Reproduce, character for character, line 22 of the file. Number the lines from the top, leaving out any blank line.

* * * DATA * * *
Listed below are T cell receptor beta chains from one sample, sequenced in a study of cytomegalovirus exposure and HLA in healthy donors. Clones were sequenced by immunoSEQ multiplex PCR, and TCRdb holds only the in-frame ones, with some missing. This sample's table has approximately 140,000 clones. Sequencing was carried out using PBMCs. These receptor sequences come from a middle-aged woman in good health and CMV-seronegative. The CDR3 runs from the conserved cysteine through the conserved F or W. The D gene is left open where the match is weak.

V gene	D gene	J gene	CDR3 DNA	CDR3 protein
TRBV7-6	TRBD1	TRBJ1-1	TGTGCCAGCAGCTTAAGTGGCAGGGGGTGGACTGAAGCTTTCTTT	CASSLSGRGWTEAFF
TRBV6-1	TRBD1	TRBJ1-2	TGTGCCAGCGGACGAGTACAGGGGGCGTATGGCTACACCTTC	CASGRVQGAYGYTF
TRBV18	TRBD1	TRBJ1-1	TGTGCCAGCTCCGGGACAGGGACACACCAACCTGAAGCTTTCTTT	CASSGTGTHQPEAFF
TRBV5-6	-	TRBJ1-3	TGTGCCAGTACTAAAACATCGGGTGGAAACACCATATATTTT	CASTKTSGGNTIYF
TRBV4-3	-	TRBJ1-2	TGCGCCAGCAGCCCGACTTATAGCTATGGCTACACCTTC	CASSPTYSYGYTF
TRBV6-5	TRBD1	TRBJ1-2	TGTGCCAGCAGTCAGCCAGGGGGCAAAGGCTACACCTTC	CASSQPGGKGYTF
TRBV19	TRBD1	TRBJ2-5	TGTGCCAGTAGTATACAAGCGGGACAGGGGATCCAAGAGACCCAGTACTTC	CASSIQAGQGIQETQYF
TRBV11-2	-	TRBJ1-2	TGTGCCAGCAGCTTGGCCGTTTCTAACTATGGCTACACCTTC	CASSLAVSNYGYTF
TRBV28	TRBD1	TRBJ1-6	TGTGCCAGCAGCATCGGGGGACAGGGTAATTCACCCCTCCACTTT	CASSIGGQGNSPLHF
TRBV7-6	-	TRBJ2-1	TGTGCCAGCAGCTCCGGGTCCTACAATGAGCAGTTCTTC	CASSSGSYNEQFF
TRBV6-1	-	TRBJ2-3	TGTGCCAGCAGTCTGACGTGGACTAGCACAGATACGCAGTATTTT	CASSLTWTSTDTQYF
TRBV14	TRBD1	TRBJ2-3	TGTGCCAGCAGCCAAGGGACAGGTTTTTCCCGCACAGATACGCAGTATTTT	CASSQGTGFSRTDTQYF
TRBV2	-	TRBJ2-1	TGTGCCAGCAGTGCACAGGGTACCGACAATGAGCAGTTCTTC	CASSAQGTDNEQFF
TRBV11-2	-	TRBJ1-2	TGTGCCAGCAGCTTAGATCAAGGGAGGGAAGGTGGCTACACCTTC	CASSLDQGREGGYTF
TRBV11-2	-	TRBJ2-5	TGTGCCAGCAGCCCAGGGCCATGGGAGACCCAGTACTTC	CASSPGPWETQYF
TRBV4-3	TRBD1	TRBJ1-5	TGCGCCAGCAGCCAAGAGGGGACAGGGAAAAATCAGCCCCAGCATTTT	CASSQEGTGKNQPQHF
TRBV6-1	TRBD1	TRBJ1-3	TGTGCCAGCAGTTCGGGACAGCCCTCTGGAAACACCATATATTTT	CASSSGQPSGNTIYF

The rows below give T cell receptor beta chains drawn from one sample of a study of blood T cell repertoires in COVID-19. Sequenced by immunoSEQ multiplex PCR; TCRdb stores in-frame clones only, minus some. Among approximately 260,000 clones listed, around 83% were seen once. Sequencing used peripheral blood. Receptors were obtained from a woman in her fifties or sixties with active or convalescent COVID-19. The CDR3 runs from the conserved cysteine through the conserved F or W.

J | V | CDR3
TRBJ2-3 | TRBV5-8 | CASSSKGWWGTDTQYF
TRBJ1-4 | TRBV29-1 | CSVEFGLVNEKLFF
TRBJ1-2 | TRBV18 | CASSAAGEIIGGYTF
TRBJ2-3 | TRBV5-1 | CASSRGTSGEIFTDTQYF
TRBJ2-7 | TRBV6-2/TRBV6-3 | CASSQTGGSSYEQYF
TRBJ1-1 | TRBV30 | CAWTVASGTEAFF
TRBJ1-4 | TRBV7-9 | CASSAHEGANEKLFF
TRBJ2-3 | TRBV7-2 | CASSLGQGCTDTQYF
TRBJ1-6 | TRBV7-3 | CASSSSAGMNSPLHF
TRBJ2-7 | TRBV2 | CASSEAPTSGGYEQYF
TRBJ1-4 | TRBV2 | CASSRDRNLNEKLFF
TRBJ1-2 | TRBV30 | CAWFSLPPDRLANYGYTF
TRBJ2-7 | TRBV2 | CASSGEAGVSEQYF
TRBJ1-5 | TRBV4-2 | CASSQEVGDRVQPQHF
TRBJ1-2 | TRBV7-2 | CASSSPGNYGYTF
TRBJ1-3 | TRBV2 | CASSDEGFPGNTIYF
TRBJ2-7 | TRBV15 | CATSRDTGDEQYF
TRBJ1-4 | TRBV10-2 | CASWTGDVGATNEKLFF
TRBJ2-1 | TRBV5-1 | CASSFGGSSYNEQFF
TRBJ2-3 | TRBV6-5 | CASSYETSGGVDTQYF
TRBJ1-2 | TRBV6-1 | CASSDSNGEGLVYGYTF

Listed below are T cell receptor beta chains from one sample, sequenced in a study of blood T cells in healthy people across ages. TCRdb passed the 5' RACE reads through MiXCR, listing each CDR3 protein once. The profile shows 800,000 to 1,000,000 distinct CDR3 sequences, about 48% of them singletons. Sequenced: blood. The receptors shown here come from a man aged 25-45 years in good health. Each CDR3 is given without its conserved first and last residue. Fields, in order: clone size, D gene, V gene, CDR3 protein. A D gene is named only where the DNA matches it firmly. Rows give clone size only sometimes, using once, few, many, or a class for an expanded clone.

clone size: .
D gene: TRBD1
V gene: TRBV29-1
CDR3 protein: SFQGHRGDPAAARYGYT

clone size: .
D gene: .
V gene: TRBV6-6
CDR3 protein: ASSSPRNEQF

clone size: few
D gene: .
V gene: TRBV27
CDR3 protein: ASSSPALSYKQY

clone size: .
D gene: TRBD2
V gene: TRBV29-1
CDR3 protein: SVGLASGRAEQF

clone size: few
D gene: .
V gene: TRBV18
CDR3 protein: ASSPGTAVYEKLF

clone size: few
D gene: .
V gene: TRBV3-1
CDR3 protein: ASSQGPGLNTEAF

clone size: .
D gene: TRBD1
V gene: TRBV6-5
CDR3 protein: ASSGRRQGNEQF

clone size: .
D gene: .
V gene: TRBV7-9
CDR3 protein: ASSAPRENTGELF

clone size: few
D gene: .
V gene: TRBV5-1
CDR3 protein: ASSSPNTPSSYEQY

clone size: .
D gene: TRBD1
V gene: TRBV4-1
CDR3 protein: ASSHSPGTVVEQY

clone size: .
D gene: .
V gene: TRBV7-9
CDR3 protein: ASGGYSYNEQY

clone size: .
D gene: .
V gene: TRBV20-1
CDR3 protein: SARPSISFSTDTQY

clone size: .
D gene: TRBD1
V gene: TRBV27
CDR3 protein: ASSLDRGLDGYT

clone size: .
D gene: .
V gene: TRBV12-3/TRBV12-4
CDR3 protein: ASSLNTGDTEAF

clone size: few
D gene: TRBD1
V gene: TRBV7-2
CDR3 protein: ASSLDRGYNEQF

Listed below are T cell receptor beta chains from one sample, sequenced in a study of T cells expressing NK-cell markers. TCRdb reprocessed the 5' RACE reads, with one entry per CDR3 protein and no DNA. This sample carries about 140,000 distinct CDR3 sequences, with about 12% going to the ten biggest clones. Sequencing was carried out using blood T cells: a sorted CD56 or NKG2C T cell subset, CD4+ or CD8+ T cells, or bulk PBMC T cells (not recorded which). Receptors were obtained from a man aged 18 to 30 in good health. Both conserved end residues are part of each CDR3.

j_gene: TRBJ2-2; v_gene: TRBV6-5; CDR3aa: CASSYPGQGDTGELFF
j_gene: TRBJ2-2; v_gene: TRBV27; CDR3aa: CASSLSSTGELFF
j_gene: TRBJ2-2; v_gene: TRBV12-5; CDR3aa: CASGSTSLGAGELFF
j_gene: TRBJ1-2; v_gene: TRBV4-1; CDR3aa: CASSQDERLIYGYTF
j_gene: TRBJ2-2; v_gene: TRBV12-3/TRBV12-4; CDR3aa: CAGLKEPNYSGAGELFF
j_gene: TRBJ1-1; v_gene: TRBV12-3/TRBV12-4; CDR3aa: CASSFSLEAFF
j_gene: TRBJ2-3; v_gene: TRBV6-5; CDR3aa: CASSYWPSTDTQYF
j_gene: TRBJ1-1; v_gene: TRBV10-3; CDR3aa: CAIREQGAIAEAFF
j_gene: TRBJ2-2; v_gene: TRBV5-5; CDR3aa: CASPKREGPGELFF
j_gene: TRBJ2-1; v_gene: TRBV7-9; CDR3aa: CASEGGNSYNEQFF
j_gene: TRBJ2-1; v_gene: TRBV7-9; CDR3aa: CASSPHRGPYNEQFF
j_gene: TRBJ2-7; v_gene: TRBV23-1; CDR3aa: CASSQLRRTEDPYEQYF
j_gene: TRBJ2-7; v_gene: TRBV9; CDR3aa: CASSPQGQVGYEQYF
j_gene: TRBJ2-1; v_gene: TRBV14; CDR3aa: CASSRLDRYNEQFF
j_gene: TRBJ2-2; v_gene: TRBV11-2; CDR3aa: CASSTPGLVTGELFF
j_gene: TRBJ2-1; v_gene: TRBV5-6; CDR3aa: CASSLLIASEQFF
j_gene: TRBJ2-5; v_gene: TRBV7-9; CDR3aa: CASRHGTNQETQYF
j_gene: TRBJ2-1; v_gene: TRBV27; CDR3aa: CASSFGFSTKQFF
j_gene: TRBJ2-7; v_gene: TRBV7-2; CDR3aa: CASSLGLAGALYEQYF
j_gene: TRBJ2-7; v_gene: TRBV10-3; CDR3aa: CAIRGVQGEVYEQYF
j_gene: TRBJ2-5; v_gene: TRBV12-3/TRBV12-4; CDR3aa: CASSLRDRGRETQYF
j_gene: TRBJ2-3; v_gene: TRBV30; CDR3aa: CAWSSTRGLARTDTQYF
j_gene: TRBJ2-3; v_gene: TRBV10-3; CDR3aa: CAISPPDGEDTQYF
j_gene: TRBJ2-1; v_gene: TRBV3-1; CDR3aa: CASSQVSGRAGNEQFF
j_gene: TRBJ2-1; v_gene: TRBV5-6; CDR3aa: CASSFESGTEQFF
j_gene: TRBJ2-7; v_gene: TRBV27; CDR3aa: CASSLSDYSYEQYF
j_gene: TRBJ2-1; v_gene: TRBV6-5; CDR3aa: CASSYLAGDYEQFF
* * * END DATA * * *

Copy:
TRBJ2-3 | TRBV5-8 | CASSSKGWWGTDTQYF